By the Rev. Julia Mitchener
Last Sunday at the Cathedral, we held our annual Blessing of the Animals. It was a wonderful time for our pets to enjoy some extra attention.
Just like our four-legged friends, children long to know that they are loved and valued. This has always been true, though perhaps never more so than now. Studies suggest that children today are living with more anxiety than ever before. Pressure to achieve in the classroom and on the playing field, pressure to fit in with peers, pressure to meet their families’ expectations —these and many other stressors are on the rise and can take a toll on young people’s well-being.
Our Jewish sisters and brothers have a wonderful tradition of blessing their children during their weekly Sabbath meal. This is a special time in which parents can remind their kids that no matter what has happened during the past seven days—whatever math problems they may have missed on a test, whatever unkind words may have been spoken to them on the playground—they are loved and accepted. Parents go to each child in turn, place a hand on the child’s head and say something like, “May God bless you and guard you” or “May God show you kindness and grant you peace.”
We Christians can adopt similar rituals of blessing our children. Here are a few to try:
- At bedtime, say goodnight with a simple, “God bless you and keep you.” As you speak these words, trace the sign of the cross on your child’s forehead or the shape of a heart on his or her chest. Some children may like being reminded that they have a permanent, invisible sign of the cross on their forehead—it was marked on them with holy oil at baptism. Though the oil has long since dried up, the cross stays there to remind them of Jesus’ love. When they find themselves feeling scared or lonely, they can touch their forehead to remember that God is always with them.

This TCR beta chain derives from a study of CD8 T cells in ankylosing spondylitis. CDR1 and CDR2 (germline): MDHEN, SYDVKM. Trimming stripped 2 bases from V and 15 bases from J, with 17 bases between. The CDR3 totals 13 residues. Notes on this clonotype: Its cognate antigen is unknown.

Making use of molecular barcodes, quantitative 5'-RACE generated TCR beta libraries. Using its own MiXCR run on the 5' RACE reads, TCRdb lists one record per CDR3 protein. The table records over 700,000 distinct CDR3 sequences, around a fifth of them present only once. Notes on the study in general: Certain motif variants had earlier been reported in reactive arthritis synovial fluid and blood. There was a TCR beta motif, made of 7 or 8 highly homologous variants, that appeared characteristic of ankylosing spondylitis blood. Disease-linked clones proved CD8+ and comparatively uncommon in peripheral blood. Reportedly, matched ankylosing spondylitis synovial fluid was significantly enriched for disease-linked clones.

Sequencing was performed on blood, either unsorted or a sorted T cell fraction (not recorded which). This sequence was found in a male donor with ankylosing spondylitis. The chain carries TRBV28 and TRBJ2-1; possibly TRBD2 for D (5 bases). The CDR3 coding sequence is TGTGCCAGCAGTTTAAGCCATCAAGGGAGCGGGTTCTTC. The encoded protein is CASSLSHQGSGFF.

- The carpool drop-off line is a great place for saying a blessing for your child’s school day. You can tailor your words to fit a specific challenge being faced: God bless you and be with you as you take your spelling test. God bless you, and comfort you when you feel upset. God bless you and give you courage to do the right thing.
- Put a “blessing bowl” near your back door and fill it with brief notes of love and affirmation (for example, Alice, you are loved. Will, being your dad is my favorite thing. Parker, when God made you, God made someone very special). Family members can grab a slip of paper on their way out in the morning and carry it with them throughout the day.
May God bless you, now and always.